Mount Pleasant is a neighbourhood in the city of Vancouver, British Columbia, Canada, stretching from Cambie Street to Clark Drive and from Great Northern Way and 2nd, to 16th and Kingsway. The neighbourhood, once characterized as working-class, has undergone a process of gentrification since the early 1990s, including the area around the Main Street and Broadway intersection that is increasingly becoming known as South Main, or SoMa. Vancouver City Hall is also located in Mount Pleasant.
Mount Pleasant owes much of its origins to a former stream and, because of it, developed much of its unique and rich character. The stream attracted a number of breweries from 1888 to 1912, hence it became known as Brewery Creek. In 1890, the first street cars arrived; as far south as 1st and Main. Brewery Creek, in conjunction with the connecting routes of Main and Kingsway, became the centre of industry and commercialism for the district of Mt. Pleasant. By 1897, there was a substantial population growth centred on Broadway and Main Street. The ability to commute to the City Centre and the industries of Brewery Creek and False Creek provided the draw for many working families that now populated the area below Broadway. In a sense, Mount Pleasant can be called Vancouver's "first suburb".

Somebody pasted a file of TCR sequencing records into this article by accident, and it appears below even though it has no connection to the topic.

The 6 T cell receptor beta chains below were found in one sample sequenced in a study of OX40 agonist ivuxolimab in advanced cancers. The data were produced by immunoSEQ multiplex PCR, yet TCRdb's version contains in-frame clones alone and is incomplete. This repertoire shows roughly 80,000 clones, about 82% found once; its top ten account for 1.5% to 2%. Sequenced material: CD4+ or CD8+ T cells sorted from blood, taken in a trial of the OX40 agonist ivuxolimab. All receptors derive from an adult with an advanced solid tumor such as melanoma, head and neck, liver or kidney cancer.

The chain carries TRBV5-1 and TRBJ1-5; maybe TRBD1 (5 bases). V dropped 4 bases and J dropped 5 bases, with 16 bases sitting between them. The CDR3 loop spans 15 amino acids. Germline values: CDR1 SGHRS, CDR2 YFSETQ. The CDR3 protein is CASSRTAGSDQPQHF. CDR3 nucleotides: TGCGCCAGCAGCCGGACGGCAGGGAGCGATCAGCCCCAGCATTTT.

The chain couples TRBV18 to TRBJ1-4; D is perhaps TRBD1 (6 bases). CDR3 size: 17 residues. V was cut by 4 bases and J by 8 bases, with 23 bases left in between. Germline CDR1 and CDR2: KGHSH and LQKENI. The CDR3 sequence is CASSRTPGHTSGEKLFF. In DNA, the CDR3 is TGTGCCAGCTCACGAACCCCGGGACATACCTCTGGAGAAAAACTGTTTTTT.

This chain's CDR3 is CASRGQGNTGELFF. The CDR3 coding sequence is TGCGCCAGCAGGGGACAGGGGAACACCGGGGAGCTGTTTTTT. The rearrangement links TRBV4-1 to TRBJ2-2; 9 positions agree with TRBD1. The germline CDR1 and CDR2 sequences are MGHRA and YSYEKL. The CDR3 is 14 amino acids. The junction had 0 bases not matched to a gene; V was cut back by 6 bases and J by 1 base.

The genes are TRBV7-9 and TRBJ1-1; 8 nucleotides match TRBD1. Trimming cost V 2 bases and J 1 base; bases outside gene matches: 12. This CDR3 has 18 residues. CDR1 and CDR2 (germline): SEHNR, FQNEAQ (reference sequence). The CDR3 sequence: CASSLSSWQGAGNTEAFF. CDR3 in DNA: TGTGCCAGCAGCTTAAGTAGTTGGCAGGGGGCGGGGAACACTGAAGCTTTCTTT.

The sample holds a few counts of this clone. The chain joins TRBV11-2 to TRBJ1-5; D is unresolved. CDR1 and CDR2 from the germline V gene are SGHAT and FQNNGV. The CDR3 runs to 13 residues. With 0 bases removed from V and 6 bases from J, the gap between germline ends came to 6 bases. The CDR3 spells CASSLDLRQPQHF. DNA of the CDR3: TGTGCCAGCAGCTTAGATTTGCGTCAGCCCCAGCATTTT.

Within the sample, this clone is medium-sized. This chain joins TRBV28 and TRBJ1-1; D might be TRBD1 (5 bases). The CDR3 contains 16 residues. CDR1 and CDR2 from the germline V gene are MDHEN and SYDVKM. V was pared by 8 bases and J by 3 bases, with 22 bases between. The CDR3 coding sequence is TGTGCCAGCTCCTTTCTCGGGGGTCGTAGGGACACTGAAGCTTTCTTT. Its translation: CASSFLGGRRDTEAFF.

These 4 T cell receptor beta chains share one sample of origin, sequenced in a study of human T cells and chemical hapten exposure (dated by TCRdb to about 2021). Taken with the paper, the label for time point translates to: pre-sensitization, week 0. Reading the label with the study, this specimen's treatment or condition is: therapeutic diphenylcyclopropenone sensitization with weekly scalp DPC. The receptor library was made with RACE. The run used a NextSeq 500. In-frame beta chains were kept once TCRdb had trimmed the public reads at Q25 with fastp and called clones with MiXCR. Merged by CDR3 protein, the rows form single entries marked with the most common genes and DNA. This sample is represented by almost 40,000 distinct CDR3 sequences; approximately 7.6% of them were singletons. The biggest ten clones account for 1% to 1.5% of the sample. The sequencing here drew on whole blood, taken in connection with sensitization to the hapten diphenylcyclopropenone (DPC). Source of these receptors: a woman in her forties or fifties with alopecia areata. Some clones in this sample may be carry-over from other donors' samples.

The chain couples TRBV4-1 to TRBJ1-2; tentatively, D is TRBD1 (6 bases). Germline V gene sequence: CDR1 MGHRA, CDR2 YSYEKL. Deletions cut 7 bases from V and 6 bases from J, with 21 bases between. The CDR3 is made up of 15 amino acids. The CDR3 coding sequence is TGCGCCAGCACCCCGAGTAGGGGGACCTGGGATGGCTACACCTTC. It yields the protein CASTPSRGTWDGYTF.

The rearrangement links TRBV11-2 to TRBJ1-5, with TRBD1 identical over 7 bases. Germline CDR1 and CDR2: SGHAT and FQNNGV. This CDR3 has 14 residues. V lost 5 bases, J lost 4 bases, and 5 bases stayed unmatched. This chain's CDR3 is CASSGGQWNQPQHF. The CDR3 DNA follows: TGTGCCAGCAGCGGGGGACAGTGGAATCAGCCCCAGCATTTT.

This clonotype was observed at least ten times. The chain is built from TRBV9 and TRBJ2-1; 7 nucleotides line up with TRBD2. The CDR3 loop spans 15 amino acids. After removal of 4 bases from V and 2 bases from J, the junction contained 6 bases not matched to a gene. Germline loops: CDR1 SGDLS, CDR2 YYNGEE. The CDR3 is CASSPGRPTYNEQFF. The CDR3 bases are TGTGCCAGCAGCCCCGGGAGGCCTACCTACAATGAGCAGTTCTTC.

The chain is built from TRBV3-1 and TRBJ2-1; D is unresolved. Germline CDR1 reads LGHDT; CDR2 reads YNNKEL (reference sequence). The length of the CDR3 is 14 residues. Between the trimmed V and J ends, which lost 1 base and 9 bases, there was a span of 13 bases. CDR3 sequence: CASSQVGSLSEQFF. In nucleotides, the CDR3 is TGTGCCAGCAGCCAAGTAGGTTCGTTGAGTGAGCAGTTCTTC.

As of 2006, Mt. Pleasant has 23,615 people, a 3.8% decrease from 2001. 13.7% of the population is under the age of 19; 44.8% is between 20 and 39; 33.4% is between 40 and 64; and 8.2% is 65 or older. 62.0% of Mt. Pleasant residents speak English as a first language, 10.0% speak a Chinese language, and 5.1% speak Tagalog. The median household income is $37,782, and 31.7% of its population lives in low-income households. Its unemployment rate is 5.5%.